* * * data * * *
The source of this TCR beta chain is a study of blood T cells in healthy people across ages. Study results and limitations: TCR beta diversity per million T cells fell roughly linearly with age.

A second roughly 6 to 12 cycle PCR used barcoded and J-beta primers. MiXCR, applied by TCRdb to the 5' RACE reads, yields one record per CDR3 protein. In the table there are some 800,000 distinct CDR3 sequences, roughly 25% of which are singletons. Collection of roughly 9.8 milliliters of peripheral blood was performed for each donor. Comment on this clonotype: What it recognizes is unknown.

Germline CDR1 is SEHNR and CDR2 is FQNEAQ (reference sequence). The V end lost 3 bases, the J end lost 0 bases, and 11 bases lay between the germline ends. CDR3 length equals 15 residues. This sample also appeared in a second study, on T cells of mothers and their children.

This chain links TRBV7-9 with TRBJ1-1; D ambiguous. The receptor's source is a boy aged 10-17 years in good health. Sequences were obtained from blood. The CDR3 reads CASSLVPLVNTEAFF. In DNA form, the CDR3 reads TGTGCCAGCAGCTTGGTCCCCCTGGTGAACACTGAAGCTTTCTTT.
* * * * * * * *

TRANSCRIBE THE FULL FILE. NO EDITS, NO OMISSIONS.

The source of this TCR beta chain is a study of blood T cells in healthy people across ages. Study results and limitations: TCR beta diversity per million T cells fell roughly linearly with age.

A second roughly 6 to 12 cycle PCR used barcoded and J-beta primers. MiXCR, applied by TCRdb to the 5' RACE reads, yields one record per CDR3 protein. In the table there are some 800,000 distinct CDR3 sequences, roughly 25% of which are singletons. Collection of roughly 9.8 milliliters of peripheral blood was performed for each donor. Comment on this clonotype: What it recognizes is unknown.

Germline CDR1 is SEHNR and CDR2 is FQNEAQ (reference sequence). The V end lost 3 bases, the J end lost 0 bases, and 11 bases lay between the germline ends. CDR3 length equals 15 residues. This sample also appeared in a second study, on T cells of mothers and their children.

This chain links TRBV7-9 with TRBJ1-1; D ambiguous. The receptor's source is a boy aged 10-17 years in good health. Sequences were obtained from blood. The CDR3 reads CASSLVPLVNTEAFF. In DNA form, the CDR3 reads TGTGCCAGCAGCTTGGTCCCCCTGGTGAACACTGAAGCTTTCTTT.